Republicans Are Awfully Close to Violating the Constitution

Who cares if President Obama has 14th Amendment obligations? The critical sentence in that block of text should be read as instruction for lawmakers first, and last.

Speaker of the House John Boehner speaks at the US Capitol in Washington, DC, October 8, 2013.
National Journal
Kristin Roberts
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Kristin Roberts
Oct. 8, 2013, 2:26 p.m.

Have Re­pub­lic­ans for­got­ten that they too must abide by the Con­sti­tu­tion?

The doc­u­ment is ex­pli­cit in its in­struc­tion to Amer­ica’s fed­er­ally elec­ted of­fi­cials — make good on the coun­try’s debts. “The valid­ity of the pub­lic debt of the United States,” the 14th Amend­ment states, “shall not be ques­tioned.”

This is not some ar­cane bib­lic­al ref­er­ence that needs to be trans­lated from scraps of parch­ment. In fact, its pur­pose and in­tent are fairly well doc­u­mented.

The amend­ment is the product of a post-Civil War Con­gress that wanted to be sure the coun­try would not be saddled with Con­fed­er­ate debt, and that the debts of United States would be honored. Then, as now, this prom­ise writ­ten in­to the Con­sti­tu­tion offered cred­it­ors con­fid­ence that lend­ing to Amer­ica — in­deed, in­vest­ing in Amer­ica — would be safe.

“Every man who has prop­erty in the pub­lic funds will feel safer when he sees that the na­tion­al debt is with­drawn from the power of a Con­gress to re­pu­di­ate it and placed un­der the guard­i­an­ship of the Con­sti­tu­tion than he would feel if it were left at loose ends and sub­ject to the vary­ing ma­jor­it­ies which may arise in Con­gress,” ar­gued Sen. Ben­jamin Wade, a Re­pub­lic­an sup­port­er of the amend­ment.

In­deed.

Now, however, con­ser­vat­ives op­posed to a debt-ceil­ing in­crease ar­gue that the 14th Amend­ment ap­plies to old debt, not debt that will be taken out in the fu­ture. Of course, that is true. Also true, however, is that the debt Amer­ica sells today is used to make pay­ments due on already as­sumed li­ab­il­it­ies — the very debt pro­tec­ted by the Con­sti­tu­tion. (Amer­ic­ans by and large don’t un­der­stand this either, think­ing er­ro­neously that pro­ceeds from new debt sales are used to pay for fu­ture spend­ing.)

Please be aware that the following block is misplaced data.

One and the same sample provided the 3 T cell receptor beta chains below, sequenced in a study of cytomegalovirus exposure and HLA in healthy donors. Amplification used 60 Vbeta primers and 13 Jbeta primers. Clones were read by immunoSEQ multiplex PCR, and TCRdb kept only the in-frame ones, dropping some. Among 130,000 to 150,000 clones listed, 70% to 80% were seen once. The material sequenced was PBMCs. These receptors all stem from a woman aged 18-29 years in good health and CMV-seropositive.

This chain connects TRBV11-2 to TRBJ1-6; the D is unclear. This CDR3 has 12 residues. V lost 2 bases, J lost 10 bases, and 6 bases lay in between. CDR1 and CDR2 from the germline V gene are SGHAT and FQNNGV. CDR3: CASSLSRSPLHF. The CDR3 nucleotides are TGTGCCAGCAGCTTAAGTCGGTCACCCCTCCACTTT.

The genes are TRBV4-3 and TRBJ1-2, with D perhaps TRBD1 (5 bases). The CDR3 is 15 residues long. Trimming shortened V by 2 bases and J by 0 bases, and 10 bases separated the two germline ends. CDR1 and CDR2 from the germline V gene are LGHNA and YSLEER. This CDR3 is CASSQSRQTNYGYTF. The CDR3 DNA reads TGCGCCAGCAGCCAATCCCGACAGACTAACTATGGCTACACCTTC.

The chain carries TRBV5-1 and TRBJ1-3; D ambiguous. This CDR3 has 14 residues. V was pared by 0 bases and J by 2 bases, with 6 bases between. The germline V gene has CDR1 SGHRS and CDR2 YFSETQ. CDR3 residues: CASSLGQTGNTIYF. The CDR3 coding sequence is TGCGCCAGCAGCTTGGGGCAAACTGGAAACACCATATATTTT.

Old-school Re­pub­lic­ans — the tra­di­tion­al, “main­stream,” and pro-busi­ness ones (re­mem­ber them?) — dis­agree with the set now run­ning the House. Bruce Bart­lett, former of­fi­cial un­der Ron­ald Re­agan and George H.W. Bush, on Tues­day took is­sue with the GOP’s will­ful dis­reg­ard for the grav­ity of the situ­ation at hand. “What we know for cer­tain is that we will be in un­charted wa­ters,” Bart­lett wrote in The New York Times’ Eco­no­mix blog. “And giv­en that United States Treas­ury se­cur­it­ies are es­sen­tially the found­a­tion upon which the en­tire world fin­an­cial sys­tem rests, those are dan­ger­ous wa­ters in­deed. Only a fool would enter them if they could be avoided.”

So set aside the tired de­bate over wheth­er Pres­id­ent Obama should uni­lat­er­ally raise the debt lim­it. In­stead re­mem­ber that Con­gress too is bound by that amend­ment.

What hap­pens if Con­gress doesn’t act? Some opine, prob­ably cor­rectly, that the House will im­peach Obama if he moves uni­lat­er­ally on the debt ceil­ing after the House de­clines to act. But oth­ers ar­gue that if the House does noth­ing, and Obama re­fuses to step in, im­peach­ment would then in­deed be ap­pro­pri­ate.

“Obama should be im­peached if the Con­gress al­lows a de­fault and he does noth­ing,” said Sean Wil­lenz, a Prin­ceton Uni­versity his­tory pro­fess­or who has ar­gued the mer­its of 14th Amend­ment ac­tion. “The pres­id­ent has taken a sol­emn oath to pre­serve, pro­tect, and de­fend the Con­sti­tu­tion of the United States. If he does not act in re­sponse to a blatant vi­ol­a­tion of the Con­sti­tu­tion, then he will have vi­ol­ated his oath, and de­serve to be im­peached.”

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